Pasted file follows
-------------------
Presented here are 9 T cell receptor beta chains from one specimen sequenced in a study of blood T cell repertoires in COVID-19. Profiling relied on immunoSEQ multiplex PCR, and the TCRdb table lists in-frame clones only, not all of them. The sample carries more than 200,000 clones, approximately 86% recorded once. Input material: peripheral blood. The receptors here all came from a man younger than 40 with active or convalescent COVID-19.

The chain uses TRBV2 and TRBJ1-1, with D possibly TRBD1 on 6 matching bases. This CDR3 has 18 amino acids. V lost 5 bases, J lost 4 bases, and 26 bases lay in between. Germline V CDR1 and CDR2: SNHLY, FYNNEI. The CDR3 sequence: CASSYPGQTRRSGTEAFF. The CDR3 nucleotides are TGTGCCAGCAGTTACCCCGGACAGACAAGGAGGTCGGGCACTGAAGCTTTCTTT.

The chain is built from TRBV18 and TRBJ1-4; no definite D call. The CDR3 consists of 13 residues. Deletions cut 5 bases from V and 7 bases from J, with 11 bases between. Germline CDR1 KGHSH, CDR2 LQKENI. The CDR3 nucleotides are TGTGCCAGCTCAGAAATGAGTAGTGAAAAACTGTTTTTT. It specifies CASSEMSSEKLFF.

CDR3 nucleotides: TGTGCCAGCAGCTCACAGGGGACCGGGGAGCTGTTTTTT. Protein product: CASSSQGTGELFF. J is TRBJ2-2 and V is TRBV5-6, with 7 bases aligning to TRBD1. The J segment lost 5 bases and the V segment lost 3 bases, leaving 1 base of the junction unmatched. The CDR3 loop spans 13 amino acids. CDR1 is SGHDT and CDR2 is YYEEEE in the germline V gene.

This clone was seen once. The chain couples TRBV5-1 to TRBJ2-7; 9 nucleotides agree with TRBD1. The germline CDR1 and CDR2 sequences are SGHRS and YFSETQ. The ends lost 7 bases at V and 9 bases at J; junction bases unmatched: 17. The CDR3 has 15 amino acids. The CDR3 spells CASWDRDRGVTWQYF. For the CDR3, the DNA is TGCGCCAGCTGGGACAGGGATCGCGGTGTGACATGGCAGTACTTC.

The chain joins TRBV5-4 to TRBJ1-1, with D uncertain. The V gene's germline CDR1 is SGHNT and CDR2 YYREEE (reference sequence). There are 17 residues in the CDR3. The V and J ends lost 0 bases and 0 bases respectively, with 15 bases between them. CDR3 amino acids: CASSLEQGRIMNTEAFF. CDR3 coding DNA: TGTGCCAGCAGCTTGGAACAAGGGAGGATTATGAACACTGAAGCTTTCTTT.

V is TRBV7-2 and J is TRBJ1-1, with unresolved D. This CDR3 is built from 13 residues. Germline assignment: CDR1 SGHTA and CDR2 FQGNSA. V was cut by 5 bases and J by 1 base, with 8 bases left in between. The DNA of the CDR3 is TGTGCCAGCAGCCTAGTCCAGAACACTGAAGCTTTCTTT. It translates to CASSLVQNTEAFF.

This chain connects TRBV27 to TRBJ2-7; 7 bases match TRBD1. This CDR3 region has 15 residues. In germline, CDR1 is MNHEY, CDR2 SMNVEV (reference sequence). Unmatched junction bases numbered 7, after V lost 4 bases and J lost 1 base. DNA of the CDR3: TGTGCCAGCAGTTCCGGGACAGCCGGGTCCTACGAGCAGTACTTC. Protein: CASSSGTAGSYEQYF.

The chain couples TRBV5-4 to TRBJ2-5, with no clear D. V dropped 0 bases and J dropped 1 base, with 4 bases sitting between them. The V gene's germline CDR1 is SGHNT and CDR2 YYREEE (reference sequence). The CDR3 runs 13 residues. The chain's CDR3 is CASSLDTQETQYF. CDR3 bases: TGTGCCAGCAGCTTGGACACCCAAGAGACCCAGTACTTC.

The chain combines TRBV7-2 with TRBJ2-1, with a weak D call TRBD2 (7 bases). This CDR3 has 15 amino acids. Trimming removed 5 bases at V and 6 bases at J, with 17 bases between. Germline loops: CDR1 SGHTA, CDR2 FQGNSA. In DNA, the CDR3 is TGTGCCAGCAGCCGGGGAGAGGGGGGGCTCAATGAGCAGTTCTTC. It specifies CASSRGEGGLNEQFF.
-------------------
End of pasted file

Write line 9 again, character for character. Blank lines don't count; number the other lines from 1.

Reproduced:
The chain couples TRBV5-4 to TRBJ2-5, with no clear D. V dropped 0 bases and J dropped 1 base, with 4 bases sitting between them. The V gene's germline CDR1 is SGHNT and CDR2 YYREEE (reference sequence). The CDR3 runs 13 residues. The chain's CDR3 is CASSLDTQETQYF. CDR3 bases: TGTGCCAGCAGCTTGGACACCCAAGAGACCCAGTACTTC.